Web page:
Billed as the most advanced aircraft yet built by the UK aerospace industry, the BAE Systems Taranis UCAS demonstrator has also been one of the most elusive. Security surrounding the stealthy, unmanned combat air vehicle technology demonstrator has been extremely tight, with access strictly controlled. However, the UK government finally cleared BAE to release some details of the project this week, following the announcement on January 31 by the UK and France that cooperation on the next stage of a Future Combat Air System (FCAS) has been agreed.
The EASA has granted approval to BAE Systems Regional Aircraft for a BAe 146 part manufactured using 3-D printing (“additive manufacture”) technology. The part is a plastic breather pipe that prevents fogging of cabin windows. The pipes were originally made by injection molding in plastic but the tooling is no longer available. Making new tooling would have cost almost $23,000 and taken several months, followed by two more months to produce the parts, according to BAE.
Prime Minister David Cameron and French President François Hollande, together with their respective defense ministers Philip Hammond and Jean-Yves Le Drian, announced a series of new defense deals, building on the greater co-operation between the countries outlined in the 2010 Lancaster House agreement.
BAE Systems said that it has produced and certified a replacement part for the BAe 146 regional jet for the first time using additive manufacturing, or “3-D printing” technology. Now the company is exploring using 3-D printing to supply replacement parts for other commercial aircraft types.
Singapore’s intention to upgrade its fleet of about 60 Lockheed Martin F-16C/D fighters was indicated by a recent notification to Congress by the Pentagon. But no choice has yet been made between rival upgrade systems integrators BAE Systems and Lockheed Martin. According to the notification, the upgrade will cost Singapore an estimated $2.43 billion, although this total also includes three new weapons.
Airbus Defence and Space may be a new brand, but the former defense and space businesses of EADS face a familiar problem: how to remain profitable when European defense budgets are in decline and export competition is intensifying. The combining of Airbus Military, Astrium and Cassidian took effect at the executive level on January 1. Three weeks earlier, a reduction of 5,800 jobs at the new combined division over the next three years was announced.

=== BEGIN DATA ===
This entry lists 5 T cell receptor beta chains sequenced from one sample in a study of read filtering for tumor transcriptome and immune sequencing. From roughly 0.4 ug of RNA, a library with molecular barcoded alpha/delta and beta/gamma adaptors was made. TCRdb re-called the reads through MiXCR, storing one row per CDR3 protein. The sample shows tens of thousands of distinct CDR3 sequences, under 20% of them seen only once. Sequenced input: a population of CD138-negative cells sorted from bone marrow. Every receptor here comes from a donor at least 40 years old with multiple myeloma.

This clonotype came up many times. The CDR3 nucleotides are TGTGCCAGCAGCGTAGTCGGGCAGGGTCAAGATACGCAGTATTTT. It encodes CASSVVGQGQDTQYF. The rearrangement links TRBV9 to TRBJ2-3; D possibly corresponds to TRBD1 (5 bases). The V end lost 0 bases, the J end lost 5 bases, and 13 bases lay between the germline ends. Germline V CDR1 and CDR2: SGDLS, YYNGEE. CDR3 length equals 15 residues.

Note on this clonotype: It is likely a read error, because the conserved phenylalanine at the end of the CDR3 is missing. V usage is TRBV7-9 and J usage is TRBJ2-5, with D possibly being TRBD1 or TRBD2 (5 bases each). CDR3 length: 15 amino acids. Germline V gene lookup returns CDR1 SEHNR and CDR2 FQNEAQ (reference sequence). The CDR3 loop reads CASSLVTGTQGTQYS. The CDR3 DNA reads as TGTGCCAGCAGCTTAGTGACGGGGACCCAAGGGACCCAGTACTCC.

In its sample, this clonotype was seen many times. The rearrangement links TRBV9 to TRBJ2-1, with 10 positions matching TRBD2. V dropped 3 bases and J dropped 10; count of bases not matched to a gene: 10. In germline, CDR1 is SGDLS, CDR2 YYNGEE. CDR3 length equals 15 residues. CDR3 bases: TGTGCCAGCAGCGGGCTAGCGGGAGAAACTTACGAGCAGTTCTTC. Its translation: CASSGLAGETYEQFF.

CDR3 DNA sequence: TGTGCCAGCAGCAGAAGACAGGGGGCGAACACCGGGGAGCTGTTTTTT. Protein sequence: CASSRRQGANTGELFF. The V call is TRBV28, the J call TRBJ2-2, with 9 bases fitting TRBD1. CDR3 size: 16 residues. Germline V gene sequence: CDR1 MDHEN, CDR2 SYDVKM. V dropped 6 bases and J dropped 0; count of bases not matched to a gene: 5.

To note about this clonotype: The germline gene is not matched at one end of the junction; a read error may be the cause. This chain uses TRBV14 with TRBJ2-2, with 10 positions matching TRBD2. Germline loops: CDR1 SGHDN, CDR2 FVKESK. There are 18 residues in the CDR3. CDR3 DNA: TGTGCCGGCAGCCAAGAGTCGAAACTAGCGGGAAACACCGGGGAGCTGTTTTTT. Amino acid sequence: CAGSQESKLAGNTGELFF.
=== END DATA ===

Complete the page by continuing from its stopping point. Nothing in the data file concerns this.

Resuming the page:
Iraq has signed a contract with Korea Aerospace Industries (KAI) to buy 24 T-50 Golden Eagle advanced jet trainers. According to KAI, the deal at the outset is worth $1.1 billion, including initial pilot training, but will almost double in value with the addition of support over 20 years. Iraq also evaluated the Aero Vodochody L-159, BAE Hawk Mk 128 and Yakovlev Yak-130, according to KAI.
Boeing and Saab signed a joint development agreement for the U.S. Air Force’s T-X jet trainer requirement. They join three other industry teams offering aircraft for the T-X competition, which is expected to begin with a request for proposals (RFP) in 2016.
Flight trials of the BAE Systems Taranis UCAS technology demonstrator have started at the Woomera test range in South Australia. But neither the company nor its customer, the UK Ministry of Defence (MoD) has made any announcement. The news emerged from a policy document on military UAS that the MoD submitted to the defense committee of the UK parliament.
BAE Systems Regional Aircraft is proposing an air-to-air refueling (A2R) version of the BAE146/Avro RJ regional jet airliner. The business previously proposed and engineered a firefighting tanker version, 12 of which are now in service. It also proposed a military convertible version, which has been introduced by the UK Royal Air Force. These aircraft were all conversion of used passenger aircraft, which are readily available at $2 to $5 million each from airlines and leasing companies, including Falco Regional Aircraft, which bought the large BAE portfolio of 146s and RJs a few years ago.